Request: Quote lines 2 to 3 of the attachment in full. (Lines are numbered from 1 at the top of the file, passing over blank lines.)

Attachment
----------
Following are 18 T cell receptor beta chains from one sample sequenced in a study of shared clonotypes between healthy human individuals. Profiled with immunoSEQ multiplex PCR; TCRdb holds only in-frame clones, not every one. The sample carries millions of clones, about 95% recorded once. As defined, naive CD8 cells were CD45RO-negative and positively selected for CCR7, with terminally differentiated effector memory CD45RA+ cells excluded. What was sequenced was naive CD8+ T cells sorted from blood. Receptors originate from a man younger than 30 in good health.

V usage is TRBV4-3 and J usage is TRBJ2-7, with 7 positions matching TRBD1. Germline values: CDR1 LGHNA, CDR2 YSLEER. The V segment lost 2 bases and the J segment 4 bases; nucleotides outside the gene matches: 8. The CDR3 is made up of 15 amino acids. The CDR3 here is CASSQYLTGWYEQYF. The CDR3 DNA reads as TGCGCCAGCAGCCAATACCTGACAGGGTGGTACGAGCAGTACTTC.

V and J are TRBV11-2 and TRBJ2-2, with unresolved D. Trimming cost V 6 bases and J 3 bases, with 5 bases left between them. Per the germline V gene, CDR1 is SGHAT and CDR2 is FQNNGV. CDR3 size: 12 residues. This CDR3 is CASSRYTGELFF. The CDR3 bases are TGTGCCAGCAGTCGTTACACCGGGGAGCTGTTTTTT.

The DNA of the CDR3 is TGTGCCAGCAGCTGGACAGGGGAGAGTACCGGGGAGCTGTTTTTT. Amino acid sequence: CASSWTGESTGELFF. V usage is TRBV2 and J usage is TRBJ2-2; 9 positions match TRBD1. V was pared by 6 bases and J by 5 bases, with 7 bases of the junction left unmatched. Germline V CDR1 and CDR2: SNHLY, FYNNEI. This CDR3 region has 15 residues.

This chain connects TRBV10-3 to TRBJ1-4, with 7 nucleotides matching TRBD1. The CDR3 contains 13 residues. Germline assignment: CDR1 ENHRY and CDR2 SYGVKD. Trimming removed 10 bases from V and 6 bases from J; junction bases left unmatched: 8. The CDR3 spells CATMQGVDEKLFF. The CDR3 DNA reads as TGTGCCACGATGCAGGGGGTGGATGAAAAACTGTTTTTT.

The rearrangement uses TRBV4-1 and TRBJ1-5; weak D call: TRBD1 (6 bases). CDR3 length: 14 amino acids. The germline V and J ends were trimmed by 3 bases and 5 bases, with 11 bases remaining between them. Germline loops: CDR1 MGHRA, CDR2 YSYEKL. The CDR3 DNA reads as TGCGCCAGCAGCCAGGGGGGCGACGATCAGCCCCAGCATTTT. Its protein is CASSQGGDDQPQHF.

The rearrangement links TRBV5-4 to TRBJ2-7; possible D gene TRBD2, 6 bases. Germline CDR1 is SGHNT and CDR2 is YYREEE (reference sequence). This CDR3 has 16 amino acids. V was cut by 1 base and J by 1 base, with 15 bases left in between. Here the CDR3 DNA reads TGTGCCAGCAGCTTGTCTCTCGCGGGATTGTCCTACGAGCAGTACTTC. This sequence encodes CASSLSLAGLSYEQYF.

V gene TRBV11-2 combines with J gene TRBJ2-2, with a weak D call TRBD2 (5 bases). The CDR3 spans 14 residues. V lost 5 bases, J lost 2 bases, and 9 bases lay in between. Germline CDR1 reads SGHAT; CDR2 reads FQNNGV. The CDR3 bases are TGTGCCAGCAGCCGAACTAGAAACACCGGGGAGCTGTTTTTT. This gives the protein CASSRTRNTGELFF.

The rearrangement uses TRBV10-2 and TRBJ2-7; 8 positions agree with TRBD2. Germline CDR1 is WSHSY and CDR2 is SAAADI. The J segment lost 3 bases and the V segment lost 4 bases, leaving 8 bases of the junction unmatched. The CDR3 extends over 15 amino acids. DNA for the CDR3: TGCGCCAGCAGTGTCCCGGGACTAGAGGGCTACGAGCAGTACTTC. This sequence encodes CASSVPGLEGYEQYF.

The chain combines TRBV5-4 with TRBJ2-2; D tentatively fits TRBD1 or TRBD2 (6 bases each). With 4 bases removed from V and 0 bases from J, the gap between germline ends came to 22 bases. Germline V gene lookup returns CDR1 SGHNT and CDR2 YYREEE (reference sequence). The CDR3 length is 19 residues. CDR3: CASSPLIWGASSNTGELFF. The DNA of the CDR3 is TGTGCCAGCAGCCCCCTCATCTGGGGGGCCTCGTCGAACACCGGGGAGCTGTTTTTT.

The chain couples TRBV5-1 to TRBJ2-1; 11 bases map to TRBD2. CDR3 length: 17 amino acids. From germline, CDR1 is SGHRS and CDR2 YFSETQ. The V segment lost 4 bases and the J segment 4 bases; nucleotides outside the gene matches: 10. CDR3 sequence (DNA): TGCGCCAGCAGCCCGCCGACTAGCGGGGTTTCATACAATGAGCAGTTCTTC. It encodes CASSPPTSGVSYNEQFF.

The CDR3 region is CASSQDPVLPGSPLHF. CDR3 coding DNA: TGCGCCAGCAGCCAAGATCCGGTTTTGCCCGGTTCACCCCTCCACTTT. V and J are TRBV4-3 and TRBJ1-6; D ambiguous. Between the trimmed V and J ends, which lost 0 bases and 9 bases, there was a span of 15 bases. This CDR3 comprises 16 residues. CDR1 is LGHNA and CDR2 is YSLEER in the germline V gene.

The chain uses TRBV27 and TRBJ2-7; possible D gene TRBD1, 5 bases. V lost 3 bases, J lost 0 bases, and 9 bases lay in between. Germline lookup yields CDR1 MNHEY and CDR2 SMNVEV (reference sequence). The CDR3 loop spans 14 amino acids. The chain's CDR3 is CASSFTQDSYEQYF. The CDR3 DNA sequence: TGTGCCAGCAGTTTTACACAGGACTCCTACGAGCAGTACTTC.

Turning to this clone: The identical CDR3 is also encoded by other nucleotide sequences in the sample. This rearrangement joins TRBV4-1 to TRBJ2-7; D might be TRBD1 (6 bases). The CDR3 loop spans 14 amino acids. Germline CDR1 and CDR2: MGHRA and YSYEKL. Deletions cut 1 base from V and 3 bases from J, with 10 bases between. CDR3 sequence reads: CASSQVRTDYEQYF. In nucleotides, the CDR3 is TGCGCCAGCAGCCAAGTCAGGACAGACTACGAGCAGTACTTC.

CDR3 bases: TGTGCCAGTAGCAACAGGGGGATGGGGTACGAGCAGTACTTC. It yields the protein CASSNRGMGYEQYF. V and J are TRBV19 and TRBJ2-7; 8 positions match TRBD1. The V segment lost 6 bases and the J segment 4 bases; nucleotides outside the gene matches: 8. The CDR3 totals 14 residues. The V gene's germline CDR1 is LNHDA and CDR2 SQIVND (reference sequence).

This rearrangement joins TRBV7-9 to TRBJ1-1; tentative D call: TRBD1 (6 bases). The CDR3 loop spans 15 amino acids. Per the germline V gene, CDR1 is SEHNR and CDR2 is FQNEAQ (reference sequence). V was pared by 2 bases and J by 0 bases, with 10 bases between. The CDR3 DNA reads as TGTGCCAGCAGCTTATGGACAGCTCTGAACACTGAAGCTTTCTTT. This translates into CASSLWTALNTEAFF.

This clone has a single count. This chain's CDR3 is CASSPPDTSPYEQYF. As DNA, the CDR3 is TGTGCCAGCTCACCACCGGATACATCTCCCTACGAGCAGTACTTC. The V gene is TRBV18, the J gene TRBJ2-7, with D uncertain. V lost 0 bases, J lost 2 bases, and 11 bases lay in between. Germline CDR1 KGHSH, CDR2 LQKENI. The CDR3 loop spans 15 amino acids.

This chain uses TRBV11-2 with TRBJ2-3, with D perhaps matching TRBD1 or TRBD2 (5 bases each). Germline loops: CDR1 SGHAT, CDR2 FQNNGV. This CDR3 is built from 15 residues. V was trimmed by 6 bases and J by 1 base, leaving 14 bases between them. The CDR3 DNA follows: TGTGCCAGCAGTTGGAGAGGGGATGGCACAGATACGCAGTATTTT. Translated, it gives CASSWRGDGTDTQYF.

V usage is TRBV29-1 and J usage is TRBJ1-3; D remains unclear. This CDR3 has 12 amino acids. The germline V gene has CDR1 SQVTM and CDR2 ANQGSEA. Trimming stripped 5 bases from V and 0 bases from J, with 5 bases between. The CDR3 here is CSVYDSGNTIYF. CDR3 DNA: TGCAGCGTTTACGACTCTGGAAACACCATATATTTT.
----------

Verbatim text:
V usage is TRBV4-3 and J usage is TRBJ2-7, with 7 positions matching TRBD1. Germline values: CDR1 LGHNA, CDR2 YSLEER. The V segment lost 2 bases and the J segment 4 bases; nucleotides outside the gene matches: 8. The CDR3 is made up of 15 amino acids. The CDR3 here is CASSQYLTGWYEQYF. The CDR3 DNA reads as TGCGCCAGCAGCCAATACCTGACAGGGTGGTACGAGCAGTACTTC.

V and J are TRBV11-2 and TRBJ2-2, with unresolved D. Trimming cost V 6 bases and J 3 bases, with 5 bases left between them. Per the germline V gene, CDR1 is SGHAT and CDR2 is FQNNGV. CDR3 size: 12 residues. This CDR3 is CASSRYTGELFF. The CDR3 bases are TGTGCCAGCAGTCGTTACACCGGGGAGCTGTTTTTT.